Review Summary: Björk's ecstatic cry of "what a wonderful world"...
Way back in May, Björk said that she was interested in "sympathizing with sound, how sound moves, the physics of sound, and how notes in a room behave...how they bounce off walls, between objects, and how it's sort of similar to how planets and microscopic things work." Heady stuff, for sure, although this statement of intent endears with the clumsiness of its parallels. She's not entirely wrong, either – sound is created by the propagation of sound waves through mediums, and while high school education has dulled any actual interest in the way things work in the universe, that's a pretty damn cool process. Galactical phenomena may not directly
parallel the movement of sound waves, but hey, they're pretty mind-boggling as well.
And though it sounds puerile, I think that what Björk has done with Biophilia
, her newest and seemingly most ambitious venture, is notable primarily because it forces me to evaluate things on such a basic level. Lunar cycles? Yeah, they're pretty remarkable, especially when presented in the form of evocative, spiritual rebirth imagery. Dark matter? Intoxicating, elusive stuff that disturbs as much as it enchants. DNA? Pretty difficult to wrap one's head around, but Björk keeps it simple and human: "generations of mothers sailing in/ somehow they were all shipfolks."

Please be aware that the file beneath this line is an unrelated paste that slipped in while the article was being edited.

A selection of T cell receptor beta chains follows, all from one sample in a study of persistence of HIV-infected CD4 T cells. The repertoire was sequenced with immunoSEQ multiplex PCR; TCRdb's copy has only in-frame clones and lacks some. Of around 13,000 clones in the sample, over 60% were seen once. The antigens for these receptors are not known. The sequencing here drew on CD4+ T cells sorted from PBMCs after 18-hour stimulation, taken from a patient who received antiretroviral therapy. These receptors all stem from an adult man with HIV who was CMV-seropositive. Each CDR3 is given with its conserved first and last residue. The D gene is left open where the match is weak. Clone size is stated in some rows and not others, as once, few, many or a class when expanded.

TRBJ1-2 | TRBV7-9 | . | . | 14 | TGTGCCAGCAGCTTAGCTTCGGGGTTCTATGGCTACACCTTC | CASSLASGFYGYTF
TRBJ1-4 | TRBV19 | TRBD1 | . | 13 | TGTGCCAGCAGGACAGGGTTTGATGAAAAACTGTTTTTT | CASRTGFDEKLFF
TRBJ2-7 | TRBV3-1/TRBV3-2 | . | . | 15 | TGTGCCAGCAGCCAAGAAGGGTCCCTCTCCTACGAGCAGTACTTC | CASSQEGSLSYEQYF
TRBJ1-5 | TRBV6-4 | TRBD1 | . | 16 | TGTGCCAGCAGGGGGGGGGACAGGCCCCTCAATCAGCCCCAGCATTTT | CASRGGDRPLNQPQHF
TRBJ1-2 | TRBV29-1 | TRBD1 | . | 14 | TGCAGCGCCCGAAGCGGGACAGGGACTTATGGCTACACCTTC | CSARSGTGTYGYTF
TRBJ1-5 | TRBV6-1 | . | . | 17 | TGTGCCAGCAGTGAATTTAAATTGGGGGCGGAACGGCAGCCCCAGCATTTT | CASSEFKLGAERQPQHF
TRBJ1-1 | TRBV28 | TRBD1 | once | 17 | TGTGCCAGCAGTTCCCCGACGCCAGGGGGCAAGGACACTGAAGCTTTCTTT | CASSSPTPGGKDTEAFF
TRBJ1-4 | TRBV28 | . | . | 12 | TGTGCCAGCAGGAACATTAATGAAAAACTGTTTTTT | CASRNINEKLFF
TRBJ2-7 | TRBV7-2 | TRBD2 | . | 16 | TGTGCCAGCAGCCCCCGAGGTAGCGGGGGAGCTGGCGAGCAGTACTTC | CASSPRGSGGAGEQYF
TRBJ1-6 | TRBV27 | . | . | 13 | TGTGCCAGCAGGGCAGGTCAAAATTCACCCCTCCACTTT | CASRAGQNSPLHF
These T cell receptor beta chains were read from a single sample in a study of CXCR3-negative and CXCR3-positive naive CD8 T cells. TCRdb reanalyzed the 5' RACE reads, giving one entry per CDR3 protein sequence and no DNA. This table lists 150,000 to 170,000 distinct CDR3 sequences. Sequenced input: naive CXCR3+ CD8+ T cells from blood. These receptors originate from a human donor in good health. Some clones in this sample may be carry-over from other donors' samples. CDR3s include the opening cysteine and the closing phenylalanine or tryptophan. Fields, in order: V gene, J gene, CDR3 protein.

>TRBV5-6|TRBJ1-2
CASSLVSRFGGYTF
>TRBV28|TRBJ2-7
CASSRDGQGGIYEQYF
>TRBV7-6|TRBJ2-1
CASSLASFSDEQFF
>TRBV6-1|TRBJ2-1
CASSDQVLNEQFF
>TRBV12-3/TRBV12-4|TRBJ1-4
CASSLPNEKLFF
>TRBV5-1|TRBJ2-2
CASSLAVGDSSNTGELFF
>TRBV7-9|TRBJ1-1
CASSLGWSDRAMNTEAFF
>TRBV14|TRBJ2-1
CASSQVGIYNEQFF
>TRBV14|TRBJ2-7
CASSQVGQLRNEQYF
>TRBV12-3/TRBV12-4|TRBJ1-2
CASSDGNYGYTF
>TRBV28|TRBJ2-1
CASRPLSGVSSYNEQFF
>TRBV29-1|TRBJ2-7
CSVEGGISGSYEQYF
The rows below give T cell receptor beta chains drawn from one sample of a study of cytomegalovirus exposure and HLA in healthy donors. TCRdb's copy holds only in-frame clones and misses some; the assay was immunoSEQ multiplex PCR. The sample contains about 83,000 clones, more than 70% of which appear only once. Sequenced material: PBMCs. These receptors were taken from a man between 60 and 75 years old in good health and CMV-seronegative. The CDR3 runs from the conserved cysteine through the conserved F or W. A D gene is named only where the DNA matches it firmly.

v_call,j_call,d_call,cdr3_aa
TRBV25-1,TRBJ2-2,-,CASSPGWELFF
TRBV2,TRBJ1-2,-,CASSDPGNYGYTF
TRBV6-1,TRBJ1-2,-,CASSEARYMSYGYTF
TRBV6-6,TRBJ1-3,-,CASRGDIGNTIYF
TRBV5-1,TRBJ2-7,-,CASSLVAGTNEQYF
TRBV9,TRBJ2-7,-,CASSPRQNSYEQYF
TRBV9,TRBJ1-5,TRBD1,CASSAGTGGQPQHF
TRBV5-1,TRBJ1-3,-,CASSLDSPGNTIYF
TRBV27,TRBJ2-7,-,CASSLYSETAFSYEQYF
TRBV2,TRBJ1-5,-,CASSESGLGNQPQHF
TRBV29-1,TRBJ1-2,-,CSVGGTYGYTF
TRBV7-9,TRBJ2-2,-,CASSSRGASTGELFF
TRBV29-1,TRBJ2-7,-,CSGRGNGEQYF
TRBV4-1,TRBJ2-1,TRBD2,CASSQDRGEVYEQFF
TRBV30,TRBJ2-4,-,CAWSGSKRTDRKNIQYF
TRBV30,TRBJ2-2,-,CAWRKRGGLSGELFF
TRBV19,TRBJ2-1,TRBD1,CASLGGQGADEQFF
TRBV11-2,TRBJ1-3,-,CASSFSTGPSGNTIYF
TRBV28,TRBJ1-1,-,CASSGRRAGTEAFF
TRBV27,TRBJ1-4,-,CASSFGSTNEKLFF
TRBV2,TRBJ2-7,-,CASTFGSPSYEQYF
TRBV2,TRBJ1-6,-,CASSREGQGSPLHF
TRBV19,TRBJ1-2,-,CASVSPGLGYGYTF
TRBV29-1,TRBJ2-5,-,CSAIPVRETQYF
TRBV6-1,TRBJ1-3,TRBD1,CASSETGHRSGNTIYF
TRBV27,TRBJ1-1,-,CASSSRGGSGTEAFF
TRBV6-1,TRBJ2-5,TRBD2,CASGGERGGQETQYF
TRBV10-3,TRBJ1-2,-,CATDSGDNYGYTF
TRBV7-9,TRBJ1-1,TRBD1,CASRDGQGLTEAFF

Pair such idiosyncratic phrasings with a dissonant and irregularly stuttering pipe organ and you've got yourself a bona fide curio, arresting and puzzling in equal measure; "Hollow" is a track inviting wildly varying interpretations. Personally, I find her use of 17/8 and 9/4 to be an eloquent musical expression of the unpredictability and endlessness of DNA strands, which I couldn't pretend to know anything about if I wanted to. That's the educational aspect of the album at work right there, triggering interest in subjects that I never would have expected to be compelled to learn about.
Mind you, it's easy to be skeptical about a project that states, at its outset, "We are on the brink of a revolution that will reunite humans with nature through new technological innovations." But while this may strike some as gross artistic hubris, I can't help but be enamored of Björk's confidence in her vision, which actually isn't as convoluted as Biophilia
's press materials may have you believe. Ultimately, this is a work about relationships – between a virus and its host, between man and nature, between sound and space. And though you may protest, insisting that you just don't care
about Björk's views on how the universe was created, these lofty ideas hit remarkably close to home. "Cosmogony", the song that directly deals with creation, works best as a mission statement for the project; Björk's voice elegantly swims in what is arguably her most immediately melodic statement since Homogenic